Wednesday, June 06, 2007

Fair Pay Act of 2007: "Unconscionably Ridiculous"

Greg Mankiw discusses "A Comeback for Comparable Worth" on his blogs and cites this Fortune Magazine article "Obama flunks Econ 101: As co-sponsor of a bill that would bureaucratize most of the labor market, the presidential hopeful is flirting with a very bad idea."

The issue here is the Fair Pay Act of 2007, introduced by Tom Harkin (D-Iowa) in April (Illinois Sen Barack Obama is one of 15 co-sponsors), and which intends to correct the wage differentials between men and women. From the Fortune article:

"To the Fair Pay Act's backers, the simple fact that women make 81% of men's full-time earnings is in and of itself proof of discrimination, past and present. Only a pig-headed sexist would argue otherwise."

Well, of course it's not that simple. Fortune cites this BLS report from September 2006, which does show on Table 1 that for the general population, and unadjusted for any important variables that contribute to differences in earnings, women's median weekly earnings ($585) are 81% of men's earnings ($722). But here are a few interesting details from the BLS report:

1. Controlling for just marital status, and looking only at those workers who have "never married," women earn 96.7% of what men earn. Not much of a pay gap there.

2. Controlling for age, and looking at the age group 25-34, women earn 89.1% of what men earn. For older age groups, the pay gap widens. For example, women in the 35-44 age group make only 75.6% of men, as might be expected due to motherhood and child raising.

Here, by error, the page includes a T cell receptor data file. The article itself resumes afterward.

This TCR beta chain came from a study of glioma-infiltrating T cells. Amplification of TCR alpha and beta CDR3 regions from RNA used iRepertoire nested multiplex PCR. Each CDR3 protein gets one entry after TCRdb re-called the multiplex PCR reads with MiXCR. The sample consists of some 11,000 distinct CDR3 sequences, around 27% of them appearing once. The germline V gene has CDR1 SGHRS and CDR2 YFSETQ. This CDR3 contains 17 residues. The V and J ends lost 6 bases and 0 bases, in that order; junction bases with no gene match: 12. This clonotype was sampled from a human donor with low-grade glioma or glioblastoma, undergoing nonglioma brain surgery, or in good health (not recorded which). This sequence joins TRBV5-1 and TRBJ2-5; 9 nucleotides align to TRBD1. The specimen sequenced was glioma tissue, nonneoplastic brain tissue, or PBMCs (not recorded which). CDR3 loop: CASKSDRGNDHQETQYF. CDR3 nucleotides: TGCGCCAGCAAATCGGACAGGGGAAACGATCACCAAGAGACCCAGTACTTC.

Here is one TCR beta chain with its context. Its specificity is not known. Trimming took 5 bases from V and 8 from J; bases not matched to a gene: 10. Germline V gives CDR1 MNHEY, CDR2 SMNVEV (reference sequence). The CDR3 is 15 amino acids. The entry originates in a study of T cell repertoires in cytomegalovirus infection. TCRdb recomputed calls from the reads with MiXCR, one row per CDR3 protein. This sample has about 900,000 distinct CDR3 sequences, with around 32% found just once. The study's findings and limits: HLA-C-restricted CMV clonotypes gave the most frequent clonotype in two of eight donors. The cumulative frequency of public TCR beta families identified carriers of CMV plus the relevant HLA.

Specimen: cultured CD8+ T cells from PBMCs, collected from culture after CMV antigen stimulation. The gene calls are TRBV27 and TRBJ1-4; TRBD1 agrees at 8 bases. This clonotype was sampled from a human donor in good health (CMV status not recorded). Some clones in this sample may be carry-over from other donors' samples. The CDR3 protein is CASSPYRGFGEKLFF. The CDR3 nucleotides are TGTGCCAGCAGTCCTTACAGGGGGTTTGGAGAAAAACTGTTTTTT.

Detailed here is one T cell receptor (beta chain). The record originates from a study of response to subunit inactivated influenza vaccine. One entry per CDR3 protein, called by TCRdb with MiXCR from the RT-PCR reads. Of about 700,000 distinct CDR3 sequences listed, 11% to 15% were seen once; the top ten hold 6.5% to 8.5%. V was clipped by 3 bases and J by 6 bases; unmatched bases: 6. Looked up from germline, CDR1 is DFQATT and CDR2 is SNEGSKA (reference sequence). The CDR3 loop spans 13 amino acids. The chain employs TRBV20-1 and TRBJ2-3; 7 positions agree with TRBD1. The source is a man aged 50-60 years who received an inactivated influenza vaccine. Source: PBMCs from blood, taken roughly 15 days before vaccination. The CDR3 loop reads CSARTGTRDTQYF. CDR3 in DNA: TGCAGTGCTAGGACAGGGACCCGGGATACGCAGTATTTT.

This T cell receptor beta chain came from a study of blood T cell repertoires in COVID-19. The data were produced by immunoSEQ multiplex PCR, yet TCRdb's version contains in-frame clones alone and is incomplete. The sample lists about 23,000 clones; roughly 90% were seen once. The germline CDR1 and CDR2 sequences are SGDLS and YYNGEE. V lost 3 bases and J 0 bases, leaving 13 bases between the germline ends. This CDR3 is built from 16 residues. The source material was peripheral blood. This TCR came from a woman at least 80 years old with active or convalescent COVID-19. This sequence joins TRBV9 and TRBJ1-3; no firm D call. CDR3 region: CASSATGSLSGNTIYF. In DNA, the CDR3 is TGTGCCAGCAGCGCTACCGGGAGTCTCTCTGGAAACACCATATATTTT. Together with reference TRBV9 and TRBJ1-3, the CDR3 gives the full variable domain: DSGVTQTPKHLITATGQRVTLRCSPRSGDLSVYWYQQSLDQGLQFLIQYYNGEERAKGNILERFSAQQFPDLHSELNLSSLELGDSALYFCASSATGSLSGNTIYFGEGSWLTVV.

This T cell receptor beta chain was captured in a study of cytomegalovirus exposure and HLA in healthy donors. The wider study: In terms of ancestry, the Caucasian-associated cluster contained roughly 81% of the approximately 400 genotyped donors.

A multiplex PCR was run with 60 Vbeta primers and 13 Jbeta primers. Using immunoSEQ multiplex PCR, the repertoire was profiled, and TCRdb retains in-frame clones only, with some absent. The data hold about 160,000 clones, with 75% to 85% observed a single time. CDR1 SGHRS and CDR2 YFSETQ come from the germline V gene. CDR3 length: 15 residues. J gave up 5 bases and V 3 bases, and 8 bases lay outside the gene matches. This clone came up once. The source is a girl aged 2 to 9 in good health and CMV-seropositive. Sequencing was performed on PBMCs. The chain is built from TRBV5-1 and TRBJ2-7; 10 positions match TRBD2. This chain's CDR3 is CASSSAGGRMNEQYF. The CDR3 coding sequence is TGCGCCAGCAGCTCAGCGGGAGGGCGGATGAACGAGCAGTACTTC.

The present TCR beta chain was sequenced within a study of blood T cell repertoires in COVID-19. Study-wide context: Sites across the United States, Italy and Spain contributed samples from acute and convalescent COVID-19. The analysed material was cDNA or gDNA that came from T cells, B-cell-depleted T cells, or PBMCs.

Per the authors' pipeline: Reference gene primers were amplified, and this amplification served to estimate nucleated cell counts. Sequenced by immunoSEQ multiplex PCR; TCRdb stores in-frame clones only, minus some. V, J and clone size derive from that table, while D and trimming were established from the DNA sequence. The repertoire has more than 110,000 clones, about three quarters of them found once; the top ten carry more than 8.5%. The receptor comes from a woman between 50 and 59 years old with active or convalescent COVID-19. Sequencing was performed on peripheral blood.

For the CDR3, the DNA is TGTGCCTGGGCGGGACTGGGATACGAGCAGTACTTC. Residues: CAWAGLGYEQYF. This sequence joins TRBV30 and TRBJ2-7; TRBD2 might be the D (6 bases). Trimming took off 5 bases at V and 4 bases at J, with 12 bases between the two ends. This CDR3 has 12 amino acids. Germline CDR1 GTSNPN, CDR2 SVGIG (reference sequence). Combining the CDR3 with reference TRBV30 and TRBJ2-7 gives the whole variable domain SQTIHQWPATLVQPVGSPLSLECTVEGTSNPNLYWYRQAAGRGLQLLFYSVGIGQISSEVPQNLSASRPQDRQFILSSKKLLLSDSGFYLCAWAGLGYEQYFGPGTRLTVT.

3. Looking at "median hourly earnings" on Table 9, female workers with a bachelor's degree or higher make 99.6% of what men earn with the same education. No pay gap there.

4. Looking at union workers in Table 9, female union members make only 78% of male workers, compared to female workers not represented by a union, who make 88.2% of male wages! What about "workers' rights" for union women? Help us out Walt G!

The Fortune article concludes: "The Fair Pay Act is, in short, madness. And it is troubling that Obama has associated himself with this kind of legislation - a position that has the feel of a pander to the feminist left. It is certainly not sound economics."


At 6/06/2007 9:08 AM, Anonymous Anonymous said...

Are you comparing male union autoworkers to female union autoworkers? I can send you a copy of our local agreement. There is only one pay scale per position. I've never seen a union pay scale differentiate between gender or race for the same position. That’s one of the selling points of a union.

I don't doubt a male union autoworker makes more than a female union communications worker. Or that union male skilled trades make more than a union female production worker. But, that's a different issue entirely.

At 6/06/2007 10:57 AM, Anonymous Anonymous said...

On the other hand, don't most union pay scales respect seniority over proven ability?

A more able young woman would make less than a less able older man in a union shop.

In a non-union shop, the more able young woman may make more than the less able older man.

At 6/06/2007 1:07 PM, Anonymous Anonymous said...

Actually, the pay scales do reflect ability and merit. Sanitation and skilled trades are usually the lowest and highest pay scales respectively and they are both ability and merit based.

If, however, ability and merit are equal, seniority is often the impartial tie breaker. This beats the "good ole boy" method that would otherwise happen. You don't believe that salary positions are doled out with ability and merit as the main criteria over networking. Do you?


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